Not knowing the difference between a landing page and home page can lead to epic fails for your digital marketing efforts. See, a landing page is like a gold mine of information. It is the mother lode, while a home page is more like a rumour that there’s gold beyond this point.
Here we’re going to explain the difference in detail so that you begin to see the importance of using landing pages more often.
Determining the Purpose
So, what is a landing page? It might be better to ask, what is a landing page for? The purpose of your landing page is to convert. Who views your landing page and home page is one of the most important differences between the two.
You want someone very specific to view your landing pages. These pages are created with a particular purpose in mind. You’re sending someone who has read something specific about your company to a page where they will find more information accurate to their purpose.
So, if someone has just clicked an ad about printing brochures when you also offer large format printing, vehicle wraps, and business cards, they will expect to find more info based on brochures and nothing about the other stuff. Because you create an ad with a specific message, your web landing page will lead them to more info based on that message. You can then help them take the next step they expect, which you want them to take.
Your digital ads should be targeting people with a specific purpose in mind. This will allow you to convert them with a logical plan. You decide what you want them to do and make it easier for them when they land on the page. If you send them to your home page, they won’t know what to do next. A landing page will tell them. That improves conversions.
This probably sounds like the thing we just mentioned. But there’s a bit more to it. Your home page is a place people might just happen to wander onto out of curiosity or in relation to a non-specific search. This is very organic. A person who arrives at a web landing page was sent there based on more refined searches or, as mentioned, because of an ad. This makes it more of a sales lead page.
So, where someone might do a general search for printing companies and land on your homepage, you can also create landing pages for someone who might enter something more detailed like “printing brochures for real estate.”
This means your ads have to be SEO friendly to capture specific targets to act as an effective sales lead page. Your landing page, in this case, would be all about your printing services specific to real estate brochures so that your target is really psyched that you’re telling them exactly what they wanted to hear. What do you sell? Why are your real estate brochures the best? How can they order them now?
Defined Call to Action
Drilling down a little further, your landing pages also make it easier to have more focused calls to action. Because they are like the action pages of your website, you can direct people to the next steps more easily. It’s almost like your web landing pages have helped you create a higher quality lead. Your home page can send people just about anywhere on your site based on the whim of the visitor. To format a landing page, you are basically saying, “No, just go here. This is where the action is.” So again, conversion is defined through specific messaging, and it is not necessarily sales. You can get them to do what you need them to do, whether it is calling you for more information, signing up for a newsletter, asking for a free demo, or placing an order if this is the ultimate goal.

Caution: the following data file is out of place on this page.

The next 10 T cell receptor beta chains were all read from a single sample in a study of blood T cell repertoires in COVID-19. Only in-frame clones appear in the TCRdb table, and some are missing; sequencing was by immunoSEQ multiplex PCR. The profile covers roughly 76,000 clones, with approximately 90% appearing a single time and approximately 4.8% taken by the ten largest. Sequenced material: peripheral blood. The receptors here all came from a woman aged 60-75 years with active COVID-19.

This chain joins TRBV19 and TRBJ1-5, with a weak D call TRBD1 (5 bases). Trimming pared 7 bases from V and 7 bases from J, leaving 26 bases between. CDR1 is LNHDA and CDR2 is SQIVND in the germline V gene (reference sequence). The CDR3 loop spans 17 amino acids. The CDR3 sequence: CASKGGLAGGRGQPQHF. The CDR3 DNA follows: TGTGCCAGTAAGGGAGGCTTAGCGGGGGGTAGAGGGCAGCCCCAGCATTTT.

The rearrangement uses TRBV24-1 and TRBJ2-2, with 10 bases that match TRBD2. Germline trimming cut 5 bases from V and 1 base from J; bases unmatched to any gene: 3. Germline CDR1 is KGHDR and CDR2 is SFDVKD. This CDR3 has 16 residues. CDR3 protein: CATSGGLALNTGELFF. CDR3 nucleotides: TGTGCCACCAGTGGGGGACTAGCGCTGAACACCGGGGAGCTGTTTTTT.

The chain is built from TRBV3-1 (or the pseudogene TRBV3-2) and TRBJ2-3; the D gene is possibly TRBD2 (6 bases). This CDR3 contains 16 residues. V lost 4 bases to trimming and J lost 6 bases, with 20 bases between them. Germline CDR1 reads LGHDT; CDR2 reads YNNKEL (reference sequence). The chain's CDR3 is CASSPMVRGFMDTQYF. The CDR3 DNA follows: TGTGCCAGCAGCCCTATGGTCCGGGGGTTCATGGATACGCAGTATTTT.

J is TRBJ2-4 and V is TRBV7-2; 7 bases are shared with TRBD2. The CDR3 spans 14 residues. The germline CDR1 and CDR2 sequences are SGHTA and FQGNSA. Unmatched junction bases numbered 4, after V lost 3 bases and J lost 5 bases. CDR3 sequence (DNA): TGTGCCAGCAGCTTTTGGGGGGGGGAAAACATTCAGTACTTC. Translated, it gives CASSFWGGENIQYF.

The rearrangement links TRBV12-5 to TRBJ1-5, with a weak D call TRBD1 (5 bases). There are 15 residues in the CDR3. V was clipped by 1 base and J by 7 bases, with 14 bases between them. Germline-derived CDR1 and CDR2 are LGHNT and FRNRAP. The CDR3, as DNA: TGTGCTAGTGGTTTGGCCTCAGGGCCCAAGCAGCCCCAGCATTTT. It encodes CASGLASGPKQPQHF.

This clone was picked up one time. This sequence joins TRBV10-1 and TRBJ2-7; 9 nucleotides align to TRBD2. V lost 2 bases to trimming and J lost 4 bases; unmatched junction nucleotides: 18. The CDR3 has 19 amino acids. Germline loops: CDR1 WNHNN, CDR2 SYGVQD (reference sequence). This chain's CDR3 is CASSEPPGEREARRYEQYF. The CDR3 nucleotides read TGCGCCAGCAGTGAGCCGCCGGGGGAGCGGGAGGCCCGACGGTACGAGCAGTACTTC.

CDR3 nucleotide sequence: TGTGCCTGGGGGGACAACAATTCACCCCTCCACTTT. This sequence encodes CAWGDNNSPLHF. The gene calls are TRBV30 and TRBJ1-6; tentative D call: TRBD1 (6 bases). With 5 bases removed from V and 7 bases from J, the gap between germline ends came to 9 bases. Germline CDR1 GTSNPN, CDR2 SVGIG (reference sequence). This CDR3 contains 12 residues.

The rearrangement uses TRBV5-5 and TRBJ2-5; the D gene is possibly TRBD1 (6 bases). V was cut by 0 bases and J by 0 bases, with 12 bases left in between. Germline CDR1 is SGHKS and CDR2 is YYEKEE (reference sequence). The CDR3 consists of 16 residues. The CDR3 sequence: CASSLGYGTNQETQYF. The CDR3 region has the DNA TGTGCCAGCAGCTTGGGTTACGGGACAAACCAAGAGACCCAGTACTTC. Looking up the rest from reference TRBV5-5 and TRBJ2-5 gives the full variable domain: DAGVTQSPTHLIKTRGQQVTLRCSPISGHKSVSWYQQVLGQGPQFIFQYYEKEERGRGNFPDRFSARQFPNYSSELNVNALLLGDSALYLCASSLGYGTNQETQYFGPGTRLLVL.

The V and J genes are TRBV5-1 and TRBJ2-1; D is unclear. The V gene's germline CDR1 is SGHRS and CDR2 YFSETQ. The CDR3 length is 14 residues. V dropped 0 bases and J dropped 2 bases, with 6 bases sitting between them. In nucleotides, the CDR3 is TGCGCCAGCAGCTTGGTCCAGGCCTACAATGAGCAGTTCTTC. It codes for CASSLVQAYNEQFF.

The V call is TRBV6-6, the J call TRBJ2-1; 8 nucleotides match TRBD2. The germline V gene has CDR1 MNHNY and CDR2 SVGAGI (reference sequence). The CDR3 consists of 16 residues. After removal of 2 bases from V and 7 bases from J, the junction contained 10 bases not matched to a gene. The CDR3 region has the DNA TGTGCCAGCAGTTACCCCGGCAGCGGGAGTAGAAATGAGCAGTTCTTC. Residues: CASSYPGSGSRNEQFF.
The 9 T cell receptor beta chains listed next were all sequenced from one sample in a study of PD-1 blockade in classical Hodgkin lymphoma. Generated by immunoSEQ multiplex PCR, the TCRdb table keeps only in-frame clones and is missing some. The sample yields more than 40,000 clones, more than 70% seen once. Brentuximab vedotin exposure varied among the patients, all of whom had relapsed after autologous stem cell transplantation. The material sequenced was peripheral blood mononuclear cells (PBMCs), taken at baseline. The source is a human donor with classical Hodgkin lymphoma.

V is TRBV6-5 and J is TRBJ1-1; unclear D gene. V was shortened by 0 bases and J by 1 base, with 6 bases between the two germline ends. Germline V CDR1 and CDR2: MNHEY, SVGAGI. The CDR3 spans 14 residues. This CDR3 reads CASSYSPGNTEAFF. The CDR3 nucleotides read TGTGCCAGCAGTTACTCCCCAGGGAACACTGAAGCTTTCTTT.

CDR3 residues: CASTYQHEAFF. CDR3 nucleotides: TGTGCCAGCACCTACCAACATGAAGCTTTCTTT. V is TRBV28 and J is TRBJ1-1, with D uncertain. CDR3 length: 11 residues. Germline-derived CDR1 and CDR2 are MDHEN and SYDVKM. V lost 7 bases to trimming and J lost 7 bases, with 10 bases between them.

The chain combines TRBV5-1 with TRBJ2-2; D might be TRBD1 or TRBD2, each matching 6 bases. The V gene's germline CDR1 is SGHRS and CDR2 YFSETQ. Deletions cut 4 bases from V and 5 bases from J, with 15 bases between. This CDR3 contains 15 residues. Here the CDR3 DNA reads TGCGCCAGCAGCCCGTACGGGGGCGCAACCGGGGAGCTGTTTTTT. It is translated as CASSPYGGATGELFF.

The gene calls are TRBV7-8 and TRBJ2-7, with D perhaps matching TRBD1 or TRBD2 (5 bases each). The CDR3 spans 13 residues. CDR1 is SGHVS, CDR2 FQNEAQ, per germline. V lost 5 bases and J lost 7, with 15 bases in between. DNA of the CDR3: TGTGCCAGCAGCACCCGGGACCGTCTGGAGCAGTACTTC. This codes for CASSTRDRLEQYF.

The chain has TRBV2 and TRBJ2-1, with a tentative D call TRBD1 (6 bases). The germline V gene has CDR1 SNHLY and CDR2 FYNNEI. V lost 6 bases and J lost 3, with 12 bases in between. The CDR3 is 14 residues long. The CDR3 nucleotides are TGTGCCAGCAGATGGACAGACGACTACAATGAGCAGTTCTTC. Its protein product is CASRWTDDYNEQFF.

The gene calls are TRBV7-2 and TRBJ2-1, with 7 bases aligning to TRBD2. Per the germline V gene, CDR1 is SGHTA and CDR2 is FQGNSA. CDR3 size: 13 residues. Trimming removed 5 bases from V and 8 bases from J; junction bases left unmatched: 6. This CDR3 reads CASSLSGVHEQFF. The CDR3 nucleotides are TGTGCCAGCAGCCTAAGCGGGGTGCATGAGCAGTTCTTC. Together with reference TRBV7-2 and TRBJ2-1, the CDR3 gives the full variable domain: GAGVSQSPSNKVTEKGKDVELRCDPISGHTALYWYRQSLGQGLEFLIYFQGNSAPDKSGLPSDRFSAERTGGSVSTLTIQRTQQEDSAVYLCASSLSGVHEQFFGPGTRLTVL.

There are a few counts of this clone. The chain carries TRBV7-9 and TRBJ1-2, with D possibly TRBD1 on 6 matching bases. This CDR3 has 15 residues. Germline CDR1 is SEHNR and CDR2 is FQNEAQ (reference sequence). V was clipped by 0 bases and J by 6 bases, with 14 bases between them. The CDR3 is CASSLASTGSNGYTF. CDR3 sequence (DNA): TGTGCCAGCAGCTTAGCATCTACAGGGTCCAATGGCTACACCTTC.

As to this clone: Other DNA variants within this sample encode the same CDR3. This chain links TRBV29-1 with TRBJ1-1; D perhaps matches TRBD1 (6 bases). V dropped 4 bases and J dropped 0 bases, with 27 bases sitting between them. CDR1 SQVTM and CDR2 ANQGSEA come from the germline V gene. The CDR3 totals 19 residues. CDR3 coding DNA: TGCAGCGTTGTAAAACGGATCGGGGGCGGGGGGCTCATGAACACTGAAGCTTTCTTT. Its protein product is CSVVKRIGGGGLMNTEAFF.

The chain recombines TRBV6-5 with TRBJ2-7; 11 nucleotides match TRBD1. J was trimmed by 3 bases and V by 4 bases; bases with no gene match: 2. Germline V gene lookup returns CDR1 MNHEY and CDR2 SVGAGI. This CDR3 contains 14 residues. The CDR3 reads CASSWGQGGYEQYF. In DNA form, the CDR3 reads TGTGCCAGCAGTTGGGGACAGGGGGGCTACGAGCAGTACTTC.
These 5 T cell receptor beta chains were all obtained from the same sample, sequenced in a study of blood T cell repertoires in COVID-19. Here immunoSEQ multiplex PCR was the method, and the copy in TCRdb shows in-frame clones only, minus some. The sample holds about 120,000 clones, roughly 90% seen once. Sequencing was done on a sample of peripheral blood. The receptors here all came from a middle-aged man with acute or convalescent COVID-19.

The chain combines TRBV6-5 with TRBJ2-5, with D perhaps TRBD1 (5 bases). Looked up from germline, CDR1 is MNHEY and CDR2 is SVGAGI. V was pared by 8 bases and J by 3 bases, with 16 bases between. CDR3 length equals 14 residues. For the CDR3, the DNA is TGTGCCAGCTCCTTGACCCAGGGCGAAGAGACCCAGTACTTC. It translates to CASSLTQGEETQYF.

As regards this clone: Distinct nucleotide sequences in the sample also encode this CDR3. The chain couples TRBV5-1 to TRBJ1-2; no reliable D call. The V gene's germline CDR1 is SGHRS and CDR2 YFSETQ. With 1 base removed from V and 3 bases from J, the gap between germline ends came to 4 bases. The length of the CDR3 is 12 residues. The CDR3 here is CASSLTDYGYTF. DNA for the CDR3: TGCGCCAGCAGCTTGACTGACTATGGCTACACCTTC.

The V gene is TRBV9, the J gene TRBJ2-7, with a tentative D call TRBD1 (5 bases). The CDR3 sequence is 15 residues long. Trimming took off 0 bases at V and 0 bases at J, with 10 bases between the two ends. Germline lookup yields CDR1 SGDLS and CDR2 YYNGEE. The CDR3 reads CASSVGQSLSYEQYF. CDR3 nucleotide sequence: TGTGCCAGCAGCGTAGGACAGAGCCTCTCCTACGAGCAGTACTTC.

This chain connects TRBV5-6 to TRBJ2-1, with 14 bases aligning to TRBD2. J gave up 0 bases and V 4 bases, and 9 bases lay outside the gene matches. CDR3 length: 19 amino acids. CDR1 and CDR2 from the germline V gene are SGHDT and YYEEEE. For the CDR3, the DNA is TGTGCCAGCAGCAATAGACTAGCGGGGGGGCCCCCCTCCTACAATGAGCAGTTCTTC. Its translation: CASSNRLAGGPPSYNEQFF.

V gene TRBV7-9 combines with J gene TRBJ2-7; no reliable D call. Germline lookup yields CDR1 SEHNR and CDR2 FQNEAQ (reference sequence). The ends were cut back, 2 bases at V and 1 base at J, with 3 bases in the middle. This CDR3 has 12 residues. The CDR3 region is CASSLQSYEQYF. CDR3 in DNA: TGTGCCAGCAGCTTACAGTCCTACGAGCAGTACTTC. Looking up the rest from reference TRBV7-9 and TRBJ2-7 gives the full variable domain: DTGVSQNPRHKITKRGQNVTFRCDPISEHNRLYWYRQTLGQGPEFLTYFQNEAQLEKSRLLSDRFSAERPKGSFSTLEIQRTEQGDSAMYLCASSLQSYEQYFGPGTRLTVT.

Your CTA is a clear message that is large and in charge, so people know what to do. Doing it well on your website landing page helps you boost your conversions. It is also the perfect place to introduce offers and incentives from discounts to getting a free something or other with their first order. This will get them to act now, instead of deserting.
So, in this case, the difference is that you have a specific, very directed CTA, while your homepage is vaguer.
Resource vs. Action
Your website landing page is designed to convert traffic with a specific destination. Your homepage acts as a traffic cop for visitors with different travel plans in mind. While a landing page is a green light to proceed, your home page offers the opportunity to turn right or left, go straight or take the scenic route.
Your homepage should be well laid out to make it easy to interact with all visitors. That way, it’s easy for them to see where to go next but also to get a good overview of what you offer. Your landing pages are void of other links and focus on that CTA.
Your homepage allows people to take their own path and jump from place to place, while your website landing page is actionable for one step only. One is for the explorer while the other is for someone with a specific destination in mind.
Therefore, what a landing page should have is very limited, with maybe three options at most:
- Click the CTA
- Login or provide info
It sounds a little cold and unwelcoming, but people who are landing there are expecting to make one of these moves, so it’s all good.
Message vs. Welcome
In short, your landing page is a specific message, while your homepage is more like a welcome. You want your homepage to show a visitor that there’s plenty to do on your website, while your landing page is telling them the best thing to do for their specific needs. One says help yourself, while the other says, here take this.
Both pages are happy to see visitors, but home pages welcome unexpected guests, and the landing page sends out invitations.
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